Ambassador Kelly Craft
U.S. Mission to the United Nations
New York, New York
August 14, 2020
Explanation of Vote on the U.S. Resolution Extending the Iran Arms Embargo
One of the enduring truths of the last 75 years is that the United Nations rarely lives up to its own ideals, and far too often falls victim to the narrowest political interests of its membership.
Well, today was one of those days. When the worst tendency of the United Nations was on display in the Security Council.
When I assumed this position almost exactly a year ago, I made a point to underscore to all Council members that this body’s credibility was in tatters. There was too much at stake, I said, to let the Security Council fade from relevance by getting lost in its own dysfunction.
This body was formed to advance global peace and security, and none of us should struggle to understand what that requires of us.
And yet, today, the United States stands sickened – but not surprised – as the clear majority of Council members gave the green light to Iran to buy and sell all manner of conventional weapons. The Council’s failure today will serve neither peace nor security. Rather, it will fuel greater conflict and drive even more insecurity.
Failing to step up to this moral challenge validates the world’s number one state sponsor of terror, just to save face and protect a failed political deal made outside the Council. A flawed deal, it is worth noting, under which Iran remains in significant non-performance of its commitments.
I’ve spoken in the Council about Iran’s malign behavior. I’ve spoken of the risks in allowing the Iranian regime to import and export new and more powerful weapons. I’ve spoken to each of you about American determination to contain the Iranian threat.
Today, I would prefer that those Security Council members who opposed or stood silently by on this resolution do the speaking.
Speak to the mothers in Yemen watching their children wither and die as a direct result of Iran’s support for the Houthi rebels. Tell them how the Security Council works in their interests.
Speak to the families in Syria that have been shattered as a direct result of Iran’s support for the Assad regime. Tell them that the Security Council hears their pleas.
Speak to the people of Lebanon, who are still reeling from the disaster in the Port of Beirut, and know all too well the poisonous influence of Iran and Hezbollah on their nation.
Speak to the countries in the region, Bahrain, Kuwait, Oman, Qatar, Saudi Arabia, the United Arab Emirates, and Israel who have pleaded with this Council to do the right thing, the obvious thing, the moral thing and extend the arms embargo on Iran.
Tell them that the Security Council acknowledged the urgent threat posed by Iran, and recalls that they have been the targets of Iranian missiles and other aggression, as confirmed by the Secretary General in his recent 2231 Report.
Tell them that the last thing the Security Council would ever do is to trigger a regional arms race by unlocking Iran’s ability to purchase sophisticated missile batteries, fighter jets, tanks and other modern weapons.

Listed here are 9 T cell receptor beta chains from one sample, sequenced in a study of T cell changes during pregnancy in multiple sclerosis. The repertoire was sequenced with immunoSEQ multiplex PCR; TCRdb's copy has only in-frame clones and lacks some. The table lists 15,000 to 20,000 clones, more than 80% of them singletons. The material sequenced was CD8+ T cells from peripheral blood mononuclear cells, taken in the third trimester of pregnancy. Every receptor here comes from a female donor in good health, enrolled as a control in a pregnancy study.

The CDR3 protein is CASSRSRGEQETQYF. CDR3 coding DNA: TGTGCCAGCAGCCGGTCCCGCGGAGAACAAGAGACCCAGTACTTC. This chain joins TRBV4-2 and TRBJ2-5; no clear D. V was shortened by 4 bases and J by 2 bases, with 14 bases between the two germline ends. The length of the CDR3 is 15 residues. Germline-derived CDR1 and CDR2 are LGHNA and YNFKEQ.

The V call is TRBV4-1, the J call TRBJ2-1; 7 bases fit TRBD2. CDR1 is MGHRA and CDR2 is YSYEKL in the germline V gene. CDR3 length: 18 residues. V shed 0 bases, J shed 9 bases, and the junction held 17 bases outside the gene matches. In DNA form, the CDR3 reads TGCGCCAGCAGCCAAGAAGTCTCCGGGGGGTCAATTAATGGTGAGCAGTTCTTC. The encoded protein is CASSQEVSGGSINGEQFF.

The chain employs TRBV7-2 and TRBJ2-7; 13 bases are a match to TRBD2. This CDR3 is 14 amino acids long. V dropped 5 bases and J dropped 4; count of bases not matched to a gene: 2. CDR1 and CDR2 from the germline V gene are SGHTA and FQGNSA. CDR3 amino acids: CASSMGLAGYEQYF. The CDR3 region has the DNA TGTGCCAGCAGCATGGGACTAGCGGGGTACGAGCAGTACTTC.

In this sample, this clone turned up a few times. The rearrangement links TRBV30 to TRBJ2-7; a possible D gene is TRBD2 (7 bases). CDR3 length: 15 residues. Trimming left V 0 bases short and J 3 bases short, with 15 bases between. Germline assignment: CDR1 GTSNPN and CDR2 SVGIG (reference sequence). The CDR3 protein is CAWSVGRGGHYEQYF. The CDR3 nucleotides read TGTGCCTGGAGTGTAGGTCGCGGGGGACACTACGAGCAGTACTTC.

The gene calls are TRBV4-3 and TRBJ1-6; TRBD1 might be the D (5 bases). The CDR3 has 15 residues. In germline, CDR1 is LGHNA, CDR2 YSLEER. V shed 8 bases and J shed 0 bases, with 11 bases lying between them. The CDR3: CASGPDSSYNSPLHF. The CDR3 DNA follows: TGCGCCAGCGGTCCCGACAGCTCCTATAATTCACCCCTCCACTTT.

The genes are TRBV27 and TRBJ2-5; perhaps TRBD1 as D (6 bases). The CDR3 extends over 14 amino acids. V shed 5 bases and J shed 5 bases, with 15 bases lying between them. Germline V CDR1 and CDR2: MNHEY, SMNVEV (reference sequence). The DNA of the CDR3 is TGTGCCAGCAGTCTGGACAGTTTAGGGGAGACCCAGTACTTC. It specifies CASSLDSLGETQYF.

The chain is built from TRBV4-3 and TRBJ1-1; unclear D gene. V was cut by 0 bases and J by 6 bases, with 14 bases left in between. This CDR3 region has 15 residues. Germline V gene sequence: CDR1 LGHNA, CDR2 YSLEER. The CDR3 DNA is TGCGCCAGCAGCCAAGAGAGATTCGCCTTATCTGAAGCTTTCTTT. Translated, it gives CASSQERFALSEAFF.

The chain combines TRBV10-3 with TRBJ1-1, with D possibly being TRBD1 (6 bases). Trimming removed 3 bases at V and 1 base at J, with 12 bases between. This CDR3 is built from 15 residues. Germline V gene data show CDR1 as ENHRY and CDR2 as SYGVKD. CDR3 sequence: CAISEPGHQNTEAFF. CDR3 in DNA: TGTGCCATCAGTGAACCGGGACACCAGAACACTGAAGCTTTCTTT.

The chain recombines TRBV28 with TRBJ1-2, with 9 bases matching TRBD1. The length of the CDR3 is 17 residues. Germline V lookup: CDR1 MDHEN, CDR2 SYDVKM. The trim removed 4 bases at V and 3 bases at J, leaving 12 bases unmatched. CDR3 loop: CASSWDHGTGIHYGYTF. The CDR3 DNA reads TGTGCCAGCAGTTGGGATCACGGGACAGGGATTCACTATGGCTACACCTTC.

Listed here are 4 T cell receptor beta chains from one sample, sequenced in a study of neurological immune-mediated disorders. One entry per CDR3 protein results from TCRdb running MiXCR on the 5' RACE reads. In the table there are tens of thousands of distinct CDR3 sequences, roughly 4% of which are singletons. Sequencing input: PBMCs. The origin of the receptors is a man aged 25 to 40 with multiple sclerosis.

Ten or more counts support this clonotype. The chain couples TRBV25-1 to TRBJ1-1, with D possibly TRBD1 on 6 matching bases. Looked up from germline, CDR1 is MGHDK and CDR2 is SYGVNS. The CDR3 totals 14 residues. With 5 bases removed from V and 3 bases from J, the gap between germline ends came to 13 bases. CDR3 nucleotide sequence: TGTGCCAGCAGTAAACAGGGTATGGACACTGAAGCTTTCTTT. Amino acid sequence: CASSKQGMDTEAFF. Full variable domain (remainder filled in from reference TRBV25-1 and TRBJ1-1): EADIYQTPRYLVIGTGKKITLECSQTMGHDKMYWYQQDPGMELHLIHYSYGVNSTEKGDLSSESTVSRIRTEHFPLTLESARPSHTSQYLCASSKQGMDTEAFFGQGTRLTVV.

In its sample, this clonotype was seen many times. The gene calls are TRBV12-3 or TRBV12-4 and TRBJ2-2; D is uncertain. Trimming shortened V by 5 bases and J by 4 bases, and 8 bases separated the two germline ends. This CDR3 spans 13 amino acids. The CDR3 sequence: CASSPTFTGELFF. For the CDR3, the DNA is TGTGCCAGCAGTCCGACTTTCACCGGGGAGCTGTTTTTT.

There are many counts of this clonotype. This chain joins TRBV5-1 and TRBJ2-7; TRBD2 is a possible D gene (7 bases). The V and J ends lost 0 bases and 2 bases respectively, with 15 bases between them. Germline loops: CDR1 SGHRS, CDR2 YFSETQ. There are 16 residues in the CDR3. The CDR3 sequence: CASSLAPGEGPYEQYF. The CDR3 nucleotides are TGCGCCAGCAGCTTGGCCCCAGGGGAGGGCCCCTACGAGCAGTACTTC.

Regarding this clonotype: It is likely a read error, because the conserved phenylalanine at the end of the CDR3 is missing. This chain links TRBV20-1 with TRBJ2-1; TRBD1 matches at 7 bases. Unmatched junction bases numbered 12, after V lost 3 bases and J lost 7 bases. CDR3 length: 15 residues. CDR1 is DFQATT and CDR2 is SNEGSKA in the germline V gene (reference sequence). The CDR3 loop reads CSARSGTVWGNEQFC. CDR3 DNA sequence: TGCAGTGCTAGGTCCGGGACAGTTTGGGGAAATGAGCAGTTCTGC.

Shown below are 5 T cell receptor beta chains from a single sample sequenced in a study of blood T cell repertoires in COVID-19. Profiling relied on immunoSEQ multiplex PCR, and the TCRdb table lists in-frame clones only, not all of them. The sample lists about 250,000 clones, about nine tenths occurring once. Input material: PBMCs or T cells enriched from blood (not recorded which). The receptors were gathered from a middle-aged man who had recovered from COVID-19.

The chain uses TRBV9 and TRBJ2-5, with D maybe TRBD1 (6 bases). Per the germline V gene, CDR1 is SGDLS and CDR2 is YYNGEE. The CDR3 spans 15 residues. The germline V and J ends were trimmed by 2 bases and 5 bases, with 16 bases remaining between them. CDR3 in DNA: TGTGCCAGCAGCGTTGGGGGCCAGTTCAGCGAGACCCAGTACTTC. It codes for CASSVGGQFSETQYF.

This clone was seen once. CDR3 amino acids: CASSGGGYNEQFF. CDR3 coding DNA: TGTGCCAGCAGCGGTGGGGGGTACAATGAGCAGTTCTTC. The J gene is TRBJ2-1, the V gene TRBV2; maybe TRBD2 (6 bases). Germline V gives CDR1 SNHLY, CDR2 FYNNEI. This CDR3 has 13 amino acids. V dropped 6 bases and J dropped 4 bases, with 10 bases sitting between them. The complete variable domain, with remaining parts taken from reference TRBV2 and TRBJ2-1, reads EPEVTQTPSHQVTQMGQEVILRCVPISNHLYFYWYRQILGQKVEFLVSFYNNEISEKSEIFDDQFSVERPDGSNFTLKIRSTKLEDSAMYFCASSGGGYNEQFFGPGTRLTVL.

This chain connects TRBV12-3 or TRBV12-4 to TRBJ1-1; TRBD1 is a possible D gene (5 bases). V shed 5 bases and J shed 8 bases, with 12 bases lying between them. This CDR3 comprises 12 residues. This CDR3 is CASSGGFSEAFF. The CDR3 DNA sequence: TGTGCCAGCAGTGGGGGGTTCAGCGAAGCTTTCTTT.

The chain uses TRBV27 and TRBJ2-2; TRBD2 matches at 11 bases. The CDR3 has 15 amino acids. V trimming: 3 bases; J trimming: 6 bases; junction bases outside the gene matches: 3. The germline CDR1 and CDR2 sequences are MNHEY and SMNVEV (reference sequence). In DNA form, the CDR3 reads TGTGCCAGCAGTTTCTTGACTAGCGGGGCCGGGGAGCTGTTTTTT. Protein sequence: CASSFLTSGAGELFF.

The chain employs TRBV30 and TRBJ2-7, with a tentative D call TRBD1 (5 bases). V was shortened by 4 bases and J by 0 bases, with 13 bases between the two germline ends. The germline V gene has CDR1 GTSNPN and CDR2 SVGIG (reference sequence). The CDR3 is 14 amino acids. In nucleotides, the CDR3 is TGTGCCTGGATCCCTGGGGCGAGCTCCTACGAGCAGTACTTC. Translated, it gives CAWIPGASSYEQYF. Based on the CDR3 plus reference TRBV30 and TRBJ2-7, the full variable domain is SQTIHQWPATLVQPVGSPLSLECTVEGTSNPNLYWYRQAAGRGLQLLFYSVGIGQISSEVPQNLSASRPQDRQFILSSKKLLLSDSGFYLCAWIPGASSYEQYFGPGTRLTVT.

And finally, speak to the people of Iran, who have been living under this regime’s violent and unrelenting repression for more than 40 years. Tell them that the Security Council understands their plight and supports their desperate cries for freedom.
I have yet to hear a single member of this Council make the national security argument that Iran should be able to freely buy and sell weapons, and don’t think for one minute I’ve grown weary of trying to coax this Council to return to its original purpose, to focus on the human implications of its actions.
The defeat of this resolution outlines perfectly this Council’s current condition of paralysis and inaction in the face of growing threats. The questions before us were simple today. Has Iran done anything to warrant reconsideration of its status as the world’s number one state sponsor of terrorism? Should UN arms restrictions that have been in place for 13 years be lifted?
Rather than acknowledge these questions, members of this body sought refuge in the remnants of the failed Iran nuclear deal. Preserving the last threads of that deal became the objective, not the interests of humanity or the pursuit of peace.
And even in this context, I remind my colleagues from France, Germany, and the United Kingdom that their governments made clear just this June that, and I quote, “…we believe that the planned lifting of the UN conventional arms embargo established by Resolution 2231 next October would have major implications for regional security and stability.”
That belief appears to have been short-lived.
The United States has acted in good faith throughout this process, and made clear to all parties that failure was simply not an option. Under Resolution 2231, the United States has every right to initiate snapback of provisions of previous Security Council resolutions. In the coming days, the United States will follow through on that promise to stop at nothing to extend the arms embargo.
The Trump administration’s vision for peace in the Middle East will endure the abject failures of the UN Security Council. Just yesterday that vision was again validated in the historic agreement between Israel and the United Arab Emirates.
The United States is a force for good in the world. And when multilateralism fails, we will not.
History will easily trace the path of leadership in this era, and unfortunately it will not go through the UN Security Council.